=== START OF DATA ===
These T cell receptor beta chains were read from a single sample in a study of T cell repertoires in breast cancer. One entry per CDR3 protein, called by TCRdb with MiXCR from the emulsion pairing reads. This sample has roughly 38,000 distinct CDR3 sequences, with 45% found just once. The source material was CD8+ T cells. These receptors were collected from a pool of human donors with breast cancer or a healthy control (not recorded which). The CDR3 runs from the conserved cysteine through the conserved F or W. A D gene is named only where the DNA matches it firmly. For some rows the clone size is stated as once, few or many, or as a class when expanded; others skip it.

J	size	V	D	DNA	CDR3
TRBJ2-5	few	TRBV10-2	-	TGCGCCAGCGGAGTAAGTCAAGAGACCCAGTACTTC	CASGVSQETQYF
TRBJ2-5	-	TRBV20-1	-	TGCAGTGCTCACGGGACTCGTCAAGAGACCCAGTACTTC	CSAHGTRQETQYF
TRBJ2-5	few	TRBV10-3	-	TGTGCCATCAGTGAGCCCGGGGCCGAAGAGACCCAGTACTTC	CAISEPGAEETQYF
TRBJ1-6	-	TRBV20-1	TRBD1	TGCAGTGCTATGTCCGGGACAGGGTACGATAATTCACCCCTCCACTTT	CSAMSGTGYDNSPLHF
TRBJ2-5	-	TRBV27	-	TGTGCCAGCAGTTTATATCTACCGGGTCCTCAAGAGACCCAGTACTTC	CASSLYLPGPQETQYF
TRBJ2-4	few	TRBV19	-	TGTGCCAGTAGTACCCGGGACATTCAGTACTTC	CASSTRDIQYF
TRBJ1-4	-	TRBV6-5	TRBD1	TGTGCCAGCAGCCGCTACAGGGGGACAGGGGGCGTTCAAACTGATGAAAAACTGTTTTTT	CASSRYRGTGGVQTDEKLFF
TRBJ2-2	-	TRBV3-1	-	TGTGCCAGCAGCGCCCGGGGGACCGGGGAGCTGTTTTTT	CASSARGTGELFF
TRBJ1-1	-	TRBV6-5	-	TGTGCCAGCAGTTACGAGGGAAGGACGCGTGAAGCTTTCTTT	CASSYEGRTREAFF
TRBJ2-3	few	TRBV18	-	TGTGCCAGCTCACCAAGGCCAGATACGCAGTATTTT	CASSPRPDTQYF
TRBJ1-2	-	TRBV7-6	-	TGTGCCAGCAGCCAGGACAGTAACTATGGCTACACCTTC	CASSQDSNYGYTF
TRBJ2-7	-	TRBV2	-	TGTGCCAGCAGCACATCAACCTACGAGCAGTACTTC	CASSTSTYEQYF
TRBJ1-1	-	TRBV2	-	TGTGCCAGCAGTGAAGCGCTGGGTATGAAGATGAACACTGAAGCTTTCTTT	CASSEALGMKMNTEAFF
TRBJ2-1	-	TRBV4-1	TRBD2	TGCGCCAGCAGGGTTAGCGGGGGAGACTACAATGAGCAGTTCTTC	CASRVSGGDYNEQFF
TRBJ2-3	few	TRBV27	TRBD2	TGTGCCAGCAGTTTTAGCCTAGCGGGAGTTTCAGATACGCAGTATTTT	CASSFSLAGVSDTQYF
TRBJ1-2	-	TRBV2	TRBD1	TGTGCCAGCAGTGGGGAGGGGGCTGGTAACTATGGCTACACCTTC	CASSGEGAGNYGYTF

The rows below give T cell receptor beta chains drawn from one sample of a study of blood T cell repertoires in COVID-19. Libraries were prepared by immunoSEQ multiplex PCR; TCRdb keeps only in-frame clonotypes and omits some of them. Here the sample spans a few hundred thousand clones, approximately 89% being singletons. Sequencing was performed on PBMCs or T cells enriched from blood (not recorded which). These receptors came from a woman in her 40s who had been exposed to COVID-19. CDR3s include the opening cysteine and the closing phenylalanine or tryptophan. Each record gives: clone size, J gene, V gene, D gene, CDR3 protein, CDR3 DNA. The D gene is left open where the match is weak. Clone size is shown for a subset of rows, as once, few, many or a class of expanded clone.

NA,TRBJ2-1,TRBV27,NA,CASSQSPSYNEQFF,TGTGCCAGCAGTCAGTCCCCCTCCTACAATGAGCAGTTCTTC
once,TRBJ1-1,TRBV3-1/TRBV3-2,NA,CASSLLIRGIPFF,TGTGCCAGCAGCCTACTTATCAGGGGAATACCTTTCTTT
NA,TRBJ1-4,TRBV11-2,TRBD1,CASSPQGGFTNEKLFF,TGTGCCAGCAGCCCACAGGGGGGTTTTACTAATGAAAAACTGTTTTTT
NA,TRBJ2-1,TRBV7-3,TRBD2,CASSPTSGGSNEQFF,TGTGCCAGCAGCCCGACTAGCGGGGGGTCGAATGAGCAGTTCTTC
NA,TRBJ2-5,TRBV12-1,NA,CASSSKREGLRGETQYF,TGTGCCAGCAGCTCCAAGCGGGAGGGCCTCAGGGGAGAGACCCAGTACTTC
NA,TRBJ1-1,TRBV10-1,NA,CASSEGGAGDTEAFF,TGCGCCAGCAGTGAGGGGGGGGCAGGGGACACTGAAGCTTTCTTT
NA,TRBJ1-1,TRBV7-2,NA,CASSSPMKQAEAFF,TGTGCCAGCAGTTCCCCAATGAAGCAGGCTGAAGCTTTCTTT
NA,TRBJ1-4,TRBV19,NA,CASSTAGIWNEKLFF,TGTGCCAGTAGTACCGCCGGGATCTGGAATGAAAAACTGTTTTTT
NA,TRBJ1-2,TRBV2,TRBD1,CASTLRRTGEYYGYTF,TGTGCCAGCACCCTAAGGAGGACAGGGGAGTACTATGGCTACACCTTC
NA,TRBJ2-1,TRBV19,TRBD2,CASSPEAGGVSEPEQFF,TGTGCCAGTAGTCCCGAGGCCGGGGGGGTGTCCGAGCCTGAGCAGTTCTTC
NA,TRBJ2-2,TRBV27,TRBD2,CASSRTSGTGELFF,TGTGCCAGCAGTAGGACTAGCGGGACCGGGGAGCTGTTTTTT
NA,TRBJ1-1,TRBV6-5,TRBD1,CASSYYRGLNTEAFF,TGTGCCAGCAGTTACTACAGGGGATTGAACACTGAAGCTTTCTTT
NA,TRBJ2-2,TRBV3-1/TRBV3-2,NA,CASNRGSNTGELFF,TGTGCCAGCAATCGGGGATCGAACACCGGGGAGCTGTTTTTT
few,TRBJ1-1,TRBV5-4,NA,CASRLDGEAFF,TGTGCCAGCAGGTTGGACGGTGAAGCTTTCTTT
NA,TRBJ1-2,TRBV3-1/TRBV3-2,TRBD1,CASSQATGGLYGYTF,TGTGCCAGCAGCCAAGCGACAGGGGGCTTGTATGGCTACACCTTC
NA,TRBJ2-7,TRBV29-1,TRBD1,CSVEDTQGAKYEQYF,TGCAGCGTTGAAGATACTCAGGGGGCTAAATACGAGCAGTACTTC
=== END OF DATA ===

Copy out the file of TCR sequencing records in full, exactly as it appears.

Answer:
These T cell receptor beta chains were read from a single sample in a study of T cell repertoires in breast cancer. One entry per CDR3 protein, called by TCRdb with MiXCR from the emulsion pairing reads. This sample has roughly 38,000 distinct CDR3 sequences, with 45% found just once. The source material was CD8+ T cells. These receptors were collected from a pool of human donors with breast cancer or a healthy control (not recorded which). The CDR3 runs from the conserved cysteine through the conserved F or W. A D gene is named only where the DNA matches it firmly. For some rows the clone size is stated as once, few or many, or as a class when expanded; others skip it.

J	size	V	D	DNA	CDR3
TRBJ2-5	few	TRBV10-2	-	TGCGCCAGCGGAGTAAGTCAAGAGACCCAGTACTTC	CASGVSQETQYF
TRBJ2-5	-	TRBV20-1	-	TGCAGTGCTCACGGGACTCGTCAAGAGACCCAGTACTTC	CSAHGTRQETQYF
TRBJ2-5	few	TRBV10-3	-	TGTGCCATCAGTGAGCCCGGGGCCGAAGAGACCCAGTACTTC	CAISEPGAEETQYF
TRBJ1-6	-	TRBV20-1	TRBD1	TGCAGTGCTATGTCCGGGACAGGGTACGATAATTCACCCCTCCACTTT	CSAMSGTGYDNSPLHF
TRBJ2-5	-	TRBV27	-	TGTGCCAGCAGTTTATATCTACCGGGTCCTCAAGAGACCCAGTACTTC	CASSLYLPGPQETQYF
TRBJ2-4	few	TRBV19	-	TGTGCCAGTAGTACCCGGGACATTCAGTACTTC	CASSTRDIQYF
TRBJ1-4	-	TRBV6-5	TRBD1	TGTGCCAGCAGCCGCTACAGGGGGACAGGGGGCGTTCAAACTGATGAAAAACTGTTTTTT	CASSRYRGTGGVQTDEKLFF
TRBJ2-2	-	TRBV3-1	-	TGTGCCAGCAGCGCCCGGGGGACCGGGGAGCTGTTTTTT	CASSARGTGELFF
TRBJ1-1	-	TRBV6-5	-	TGTGCCAGCAGTTACGAGGGAAGGACGCGTGAAGCTTTCTTT	CASSYEGRTREAFF
TRBJ2-3	few	TRBV18	-	TGTGCCAGCTCACCAAGGCCAGATACGCAGTATTTT	CASSPRPDTQYF
TRBJ1-2	-	TRBV7-6	-	TGTGCCAGCAGCCAGGACAGTAACTATGGCTACACCTTC	CASSQDSNYGYTF
TRBJ2-7	-	TRBV2	-	TGTGCCAGCAGCACATCAACCTACGAGCAGTACTTC	CASSTSTYEQYF
TRBJ1-1	-	TRBV2	-	TGTGCCAGCAGTGAAGCGCTGGGTATGAAGATGAACACTGAAGCTTTCTTT	CASSEALGMKMNTEAFF
TRBJ2-1	-	TRBV4-1	TRBD2	TGCGCCAGCAGGGTTAGCGGGGGAGACTACAATGAGCAGTTCTTC	CASRVSGGDYNEQFF
TRBJ2-3	few	TRBV27	TRBD2	TGTGCCAGCAGTTTTAGCCTAGCGGGAGTTTCAGATACGCAGTATTTT	CASSFSLAGVSDTQYF
TRBJ1-2	-	TRBV2	TRBD1	TGTGCCAGCAGTGGGGAGGGGGCTGGTAACTATGGCTACACCTTC	CASSGEGAGNYGYTF

The rows below give T cell receptor beta chains drawn from one sample of a study of blood T cell repertoires in COVID-19. Libraries were prepared by immunoSEQ multiplex PCR; TCRdb keeps only in-frame clonotypes and omits some of them. Here the sample spans a few hundred thousand clones, approximately 89% being singletons. Sequencing was performed on PBMCs or T cells enriched from blood (not recorded which). These receptors came from a woman in her 40s who had been exposed to COVID-19. CDR3s include the opening cysteine and the closing phenylalanine or tryptophan. Each record gives: clone size, J gene, V gene, D gene, CDR3 protein, CDR3 DNA. The D gene is left open where the match is weak. Clone size is shown for a subset of rows, as once, few, many or a class of expanded clone.

NA,TRBJ2-1,TRBV27,NA,CASSQSPSYNEQFF,TGTGCCAGCAGTCAGTCCCCCTCCTACAATGAGCAGTTCTTC
once,TRBJ1-1,TRBV3-1/TRBV3-2,NA,CASSLLIRGIPFF,TGTGCCAGCAGCCTACTTATCAGGGGAATACCTTTCTTT
NA,TRBJ1-4,TRBV11-2,TRBD1,CASSPQGGFTNEKLFF,TGTGCCAGCAGCCCACAGGGGGGTTTTACTAATGAAAAACTGTTTTTT
NA,TRBJ2-1,TRBV7-3,TRBD2,CASSPTSGGSNEQFF,TGTGCCAGCAGCCCGACTAGCGGGGGGTCGAATGAGCAGTTCTTC
NA,TRBJ2-5,TRBV12-1,NA,CASSSKREGLRGETQYF,TGTGCCAGCAGCTCCAAGCGGGAGGGCCTCAGGGGAGAGACCCAGTACTTC
NA,TRBJ1-1,TRBV10-1,NA,CASSEGGAGDTEAFF,TGCGCCAGCAGTGAGGGGGGGGCAGGGGACACTGAAGCTTTCTTT
NA,TRBJ1-1,TRBV7-2,NA,CASSSPMKQAEAFF,TGTGCCAGCAGTTCCCCAATGAAGCAGGCTGAAGCTTTCTTT
NA,TRBJ1-4,TRBV19,NA,CASSTAGIWNEKLFF,TGTGCCAGTAGTACCGCCGGGATCTGGAATGAAAAACTGTTTTTT
NA,TRBJ1-2,TRBV2,TRBD1,CASTLRRTGEYYGYTF,TGTGCCAGCACCCTAAGGAGGACAGGGGAGTACTATGGCTACACCTTC
NA,TRBJ2-1,TRBV19,TRBD2,CASSPEAGGVSEPEQFF,TGTGCCAGTAGTCCCGAGGCCGGGGGGGTGTCCGAGCCTGAGCAGTTCTTC
NA,TRBJ2-2,TRBV27,TRBD2,CASSRTSGTGELFF,TGTGCCAGCAGTAGGACTAGCGGGACCGGGGAGCTGTTTTTT
NA,TRBJ1-1,TRBV6-5,TRBD1,CASSYYRGLNTEAFF,TGTGCCAGCAGTTACTACAGGGGATTGAACACTGAAGCTTTCTTT
NA,TRBJ2-2,TRBV3-1/TRBV3-2,NA,CASNRGSNTGELFF,TGTGCCAGCAATCGGGGATCGAACACCGGGGAGCTGTTTTTT
few,TRBJ1-1,TRBV5-4,NA,CASRLDGEAFF,TGTGCCAGCAGGTTGGACGGTGAAGCTTTCTTT
NA,TRBJ1-2,TRBV3-1/TRBV3-2,TRBD1,CASSQATGGLYGYTF,TGTGCCAGCAGCCAAGCGACAGGGGGCTTGTATGGCTACACCTTC
NA,TRBJ2-7,TRBV29-1,TRBD1,CSVEDTQGAKYEQYF,TGCAGCGTTGAAGATACTCAGGGGGCTAAATACGAGCAGTACTTC